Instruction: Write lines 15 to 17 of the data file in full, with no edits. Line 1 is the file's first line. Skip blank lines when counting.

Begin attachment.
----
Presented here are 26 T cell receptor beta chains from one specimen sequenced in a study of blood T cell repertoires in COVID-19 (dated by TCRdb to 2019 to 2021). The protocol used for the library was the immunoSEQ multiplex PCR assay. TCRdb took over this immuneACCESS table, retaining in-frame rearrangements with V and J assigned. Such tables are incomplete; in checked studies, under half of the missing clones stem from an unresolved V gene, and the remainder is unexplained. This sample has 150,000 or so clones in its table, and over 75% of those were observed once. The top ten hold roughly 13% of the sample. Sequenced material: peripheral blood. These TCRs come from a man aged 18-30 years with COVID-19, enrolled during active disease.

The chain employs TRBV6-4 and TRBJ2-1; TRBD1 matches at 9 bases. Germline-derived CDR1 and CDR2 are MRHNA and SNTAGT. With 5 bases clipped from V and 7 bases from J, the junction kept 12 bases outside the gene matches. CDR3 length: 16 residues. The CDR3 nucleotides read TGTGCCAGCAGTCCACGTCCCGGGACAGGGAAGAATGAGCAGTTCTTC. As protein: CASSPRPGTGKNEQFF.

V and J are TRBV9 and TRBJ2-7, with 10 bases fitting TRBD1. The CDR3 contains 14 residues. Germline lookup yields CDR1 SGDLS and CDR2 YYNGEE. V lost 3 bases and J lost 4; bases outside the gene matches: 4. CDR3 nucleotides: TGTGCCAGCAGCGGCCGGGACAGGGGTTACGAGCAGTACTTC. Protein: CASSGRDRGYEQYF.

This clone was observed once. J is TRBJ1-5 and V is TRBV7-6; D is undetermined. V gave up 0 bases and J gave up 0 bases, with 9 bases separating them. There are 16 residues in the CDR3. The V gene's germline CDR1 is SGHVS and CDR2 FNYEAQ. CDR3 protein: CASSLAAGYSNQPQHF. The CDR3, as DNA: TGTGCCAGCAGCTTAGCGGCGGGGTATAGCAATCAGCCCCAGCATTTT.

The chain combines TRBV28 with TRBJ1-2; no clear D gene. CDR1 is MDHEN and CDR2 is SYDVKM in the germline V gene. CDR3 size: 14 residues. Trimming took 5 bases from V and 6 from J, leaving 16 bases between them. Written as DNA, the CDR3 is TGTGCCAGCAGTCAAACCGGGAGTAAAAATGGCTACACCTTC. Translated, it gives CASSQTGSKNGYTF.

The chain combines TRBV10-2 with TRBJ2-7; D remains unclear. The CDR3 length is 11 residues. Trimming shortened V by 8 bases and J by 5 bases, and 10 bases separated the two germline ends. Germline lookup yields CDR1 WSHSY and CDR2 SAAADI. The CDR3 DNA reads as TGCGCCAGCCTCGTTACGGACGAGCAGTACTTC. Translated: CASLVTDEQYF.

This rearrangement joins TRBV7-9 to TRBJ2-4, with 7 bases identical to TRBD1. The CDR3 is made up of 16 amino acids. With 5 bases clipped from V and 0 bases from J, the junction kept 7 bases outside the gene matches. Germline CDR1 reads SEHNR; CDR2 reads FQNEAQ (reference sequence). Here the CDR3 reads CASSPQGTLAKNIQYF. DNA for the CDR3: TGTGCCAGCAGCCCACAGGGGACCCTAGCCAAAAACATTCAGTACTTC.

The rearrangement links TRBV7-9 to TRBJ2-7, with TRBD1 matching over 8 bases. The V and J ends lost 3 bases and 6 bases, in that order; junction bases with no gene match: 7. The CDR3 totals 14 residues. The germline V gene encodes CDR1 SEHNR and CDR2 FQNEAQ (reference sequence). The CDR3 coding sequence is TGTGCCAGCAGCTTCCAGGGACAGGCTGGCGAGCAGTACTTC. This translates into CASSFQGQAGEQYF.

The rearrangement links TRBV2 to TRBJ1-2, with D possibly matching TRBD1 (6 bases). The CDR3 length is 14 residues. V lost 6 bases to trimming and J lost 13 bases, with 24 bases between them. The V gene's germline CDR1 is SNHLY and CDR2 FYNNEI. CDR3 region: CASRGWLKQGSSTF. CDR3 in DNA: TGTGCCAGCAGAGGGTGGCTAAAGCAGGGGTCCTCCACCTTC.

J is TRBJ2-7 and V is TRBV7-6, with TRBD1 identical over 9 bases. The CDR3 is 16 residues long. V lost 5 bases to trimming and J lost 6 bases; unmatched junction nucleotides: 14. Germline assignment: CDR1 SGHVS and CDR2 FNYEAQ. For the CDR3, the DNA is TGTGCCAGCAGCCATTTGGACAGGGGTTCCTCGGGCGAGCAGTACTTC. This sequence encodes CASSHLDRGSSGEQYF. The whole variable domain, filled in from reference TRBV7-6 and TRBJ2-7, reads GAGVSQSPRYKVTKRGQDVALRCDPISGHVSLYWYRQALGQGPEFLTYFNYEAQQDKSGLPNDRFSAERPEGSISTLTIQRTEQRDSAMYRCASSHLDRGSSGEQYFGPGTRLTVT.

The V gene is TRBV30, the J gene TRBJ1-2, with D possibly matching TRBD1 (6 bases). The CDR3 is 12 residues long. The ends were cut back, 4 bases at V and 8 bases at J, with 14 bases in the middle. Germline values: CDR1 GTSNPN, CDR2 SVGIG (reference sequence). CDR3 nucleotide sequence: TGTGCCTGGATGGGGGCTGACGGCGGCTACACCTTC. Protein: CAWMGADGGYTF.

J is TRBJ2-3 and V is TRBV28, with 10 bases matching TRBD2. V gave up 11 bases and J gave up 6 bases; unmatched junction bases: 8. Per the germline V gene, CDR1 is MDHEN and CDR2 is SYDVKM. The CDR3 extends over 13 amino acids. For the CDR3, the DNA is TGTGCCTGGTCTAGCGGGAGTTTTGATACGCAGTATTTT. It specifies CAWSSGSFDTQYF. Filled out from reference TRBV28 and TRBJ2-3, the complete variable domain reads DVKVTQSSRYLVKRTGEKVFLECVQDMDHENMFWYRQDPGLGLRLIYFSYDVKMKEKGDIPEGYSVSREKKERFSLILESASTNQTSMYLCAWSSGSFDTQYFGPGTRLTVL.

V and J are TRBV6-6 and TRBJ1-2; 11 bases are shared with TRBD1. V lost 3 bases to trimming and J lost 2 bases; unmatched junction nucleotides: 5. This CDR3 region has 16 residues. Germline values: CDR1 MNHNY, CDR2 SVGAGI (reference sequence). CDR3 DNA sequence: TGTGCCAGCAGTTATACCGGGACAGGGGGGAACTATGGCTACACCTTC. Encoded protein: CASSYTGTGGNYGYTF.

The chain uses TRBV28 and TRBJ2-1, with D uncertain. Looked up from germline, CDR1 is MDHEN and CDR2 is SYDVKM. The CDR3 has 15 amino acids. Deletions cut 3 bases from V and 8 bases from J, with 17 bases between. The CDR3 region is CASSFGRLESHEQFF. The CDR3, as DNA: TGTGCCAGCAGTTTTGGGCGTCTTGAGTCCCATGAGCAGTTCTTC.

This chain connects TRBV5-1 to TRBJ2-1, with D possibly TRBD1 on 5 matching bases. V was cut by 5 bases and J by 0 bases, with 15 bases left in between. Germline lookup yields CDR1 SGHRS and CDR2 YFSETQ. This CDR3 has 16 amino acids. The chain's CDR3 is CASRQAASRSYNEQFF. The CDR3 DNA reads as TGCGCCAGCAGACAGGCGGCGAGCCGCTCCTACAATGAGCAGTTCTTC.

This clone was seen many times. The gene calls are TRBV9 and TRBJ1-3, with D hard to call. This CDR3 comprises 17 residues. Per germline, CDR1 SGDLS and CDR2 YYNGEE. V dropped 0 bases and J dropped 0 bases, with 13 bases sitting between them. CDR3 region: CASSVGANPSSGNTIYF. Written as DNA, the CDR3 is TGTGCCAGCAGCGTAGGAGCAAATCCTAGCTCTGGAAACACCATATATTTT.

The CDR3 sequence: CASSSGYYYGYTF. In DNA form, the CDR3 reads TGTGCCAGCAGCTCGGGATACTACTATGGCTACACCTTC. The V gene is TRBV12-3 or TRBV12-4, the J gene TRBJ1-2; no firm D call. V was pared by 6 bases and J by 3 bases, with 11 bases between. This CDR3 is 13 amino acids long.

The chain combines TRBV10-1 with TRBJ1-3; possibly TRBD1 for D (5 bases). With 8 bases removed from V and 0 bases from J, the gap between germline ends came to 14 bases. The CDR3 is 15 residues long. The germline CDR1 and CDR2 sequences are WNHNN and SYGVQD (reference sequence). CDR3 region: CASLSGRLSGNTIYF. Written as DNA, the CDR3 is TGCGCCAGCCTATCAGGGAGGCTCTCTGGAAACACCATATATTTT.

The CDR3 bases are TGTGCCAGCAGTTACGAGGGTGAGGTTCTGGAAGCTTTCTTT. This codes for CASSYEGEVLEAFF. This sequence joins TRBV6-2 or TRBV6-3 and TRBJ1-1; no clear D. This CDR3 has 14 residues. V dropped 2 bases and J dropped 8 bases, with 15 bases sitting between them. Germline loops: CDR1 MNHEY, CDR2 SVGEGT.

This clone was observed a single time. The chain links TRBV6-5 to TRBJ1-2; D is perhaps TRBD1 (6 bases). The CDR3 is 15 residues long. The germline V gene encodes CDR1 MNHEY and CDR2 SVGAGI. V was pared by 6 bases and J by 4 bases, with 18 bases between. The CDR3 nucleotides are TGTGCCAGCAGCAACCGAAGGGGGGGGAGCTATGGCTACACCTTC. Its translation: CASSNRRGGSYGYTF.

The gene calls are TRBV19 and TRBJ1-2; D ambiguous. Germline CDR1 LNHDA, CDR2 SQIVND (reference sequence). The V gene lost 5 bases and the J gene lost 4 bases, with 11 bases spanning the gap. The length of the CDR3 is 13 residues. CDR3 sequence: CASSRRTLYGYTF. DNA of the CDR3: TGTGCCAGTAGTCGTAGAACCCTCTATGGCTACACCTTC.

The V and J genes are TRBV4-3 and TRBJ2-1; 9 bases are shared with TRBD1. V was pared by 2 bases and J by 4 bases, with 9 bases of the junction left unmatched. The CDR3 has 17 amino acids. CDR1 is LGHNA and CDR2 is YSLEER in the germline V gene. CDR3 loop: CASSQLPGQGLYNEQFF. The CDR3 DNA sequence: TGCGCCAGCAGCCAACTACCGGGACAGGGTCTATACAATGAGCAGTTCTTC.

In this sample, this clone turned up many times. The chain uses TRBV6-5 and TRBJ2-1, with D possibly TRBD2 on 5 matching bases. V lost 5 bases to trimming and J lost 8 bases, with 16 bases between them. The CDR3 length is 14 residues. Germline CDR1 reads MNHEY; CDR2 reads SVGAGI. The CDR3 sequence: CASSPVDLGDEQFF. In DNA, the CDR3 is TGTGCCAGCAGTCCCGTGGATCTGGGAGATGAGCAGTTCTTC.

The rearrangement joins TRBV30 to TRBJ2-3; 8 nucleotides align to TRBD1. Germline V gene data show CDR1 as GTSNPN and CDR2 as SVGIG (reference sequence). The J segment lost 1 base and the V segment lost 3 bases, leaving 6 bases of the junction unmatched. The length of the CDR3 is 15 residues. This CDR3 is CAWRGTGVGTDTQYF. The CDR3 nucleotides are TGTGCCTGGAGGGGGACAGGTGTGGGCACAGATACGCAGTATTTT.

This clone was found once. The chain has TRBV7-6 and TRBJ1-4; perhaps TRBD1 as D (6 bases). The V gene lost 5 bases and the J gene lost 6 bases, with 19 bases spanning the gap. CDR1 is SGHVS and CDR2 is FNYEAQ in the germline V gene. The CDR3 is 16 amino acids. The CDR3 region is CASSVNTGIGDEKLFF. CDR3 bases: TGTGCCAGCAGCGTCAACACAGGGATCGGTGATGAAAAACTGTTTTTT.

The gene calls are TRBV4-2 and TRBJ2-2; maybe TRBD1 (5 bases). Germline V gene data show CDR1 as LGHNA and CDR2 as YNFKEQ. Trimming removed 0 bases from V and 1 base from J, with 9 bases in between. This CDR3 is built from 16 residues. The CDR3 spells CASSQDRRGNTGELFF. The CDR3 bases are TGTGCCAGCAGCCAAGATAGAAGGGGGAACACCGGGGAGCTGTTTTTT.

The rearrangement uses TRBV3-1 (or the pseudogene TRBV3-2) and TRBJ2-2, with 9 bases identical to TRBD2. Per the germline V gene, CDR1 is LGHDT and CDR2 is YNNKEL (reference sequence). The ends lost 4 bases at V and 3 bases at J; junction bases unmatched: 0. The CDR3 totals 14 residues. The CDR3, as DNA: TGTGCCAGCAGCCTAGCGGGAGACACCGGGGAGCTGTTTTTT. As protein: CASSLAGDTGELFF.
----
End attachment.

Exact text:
This chain connects TRBV5-1 to TRBJ2-1, with D possibly TRBD1 on 5 matching bases. V was cut by 5 bases and J by 0 bases, with 15 bases left in between. Germline lookup yields CDR1 SGHRS and CDR2 YFSETQ. This CDR3 has 16 amino acids. The chain's CDR3 is CASRQAASRSYNEQFF. The CDR3 DNA reads as TGCGCCAGCAGACAGGCGGCGAGCCGCTCCTACAATGAGCAGTTCTTC.

This clone was seen many times. The gene calls are TRBV9 and TRBJ1-3, with D hard to call. This CDR3 comprises 17 residues. Per germline, CDR1 SGDLS and CDR2 YYNGEE. V dropped 0 bases and J dropped 0 bases, with 13 bases sitting between them. CDR3 region: CASSVGANPSSGNTIYF. Written as DNA, the CDR3 is TGTGCCAGCAGCGTAGGAGCAAATCCTAGCTCTGGAAACACCATATATTTT.

The CDR3 sequence: CASSSGYYYGYTF. In DNA form, the CDR3 reads TGTGCCAGCAGCTCGGGATACTACTATGGCTACACCTTC. The V gene is TRBV12-3 or TRBV12-4, the J gene TRBJ1-2; no firm D call. V was pared by 6 bases and J by 3 bases, with 11 bases between. This CDR3 is 13 amino acids long.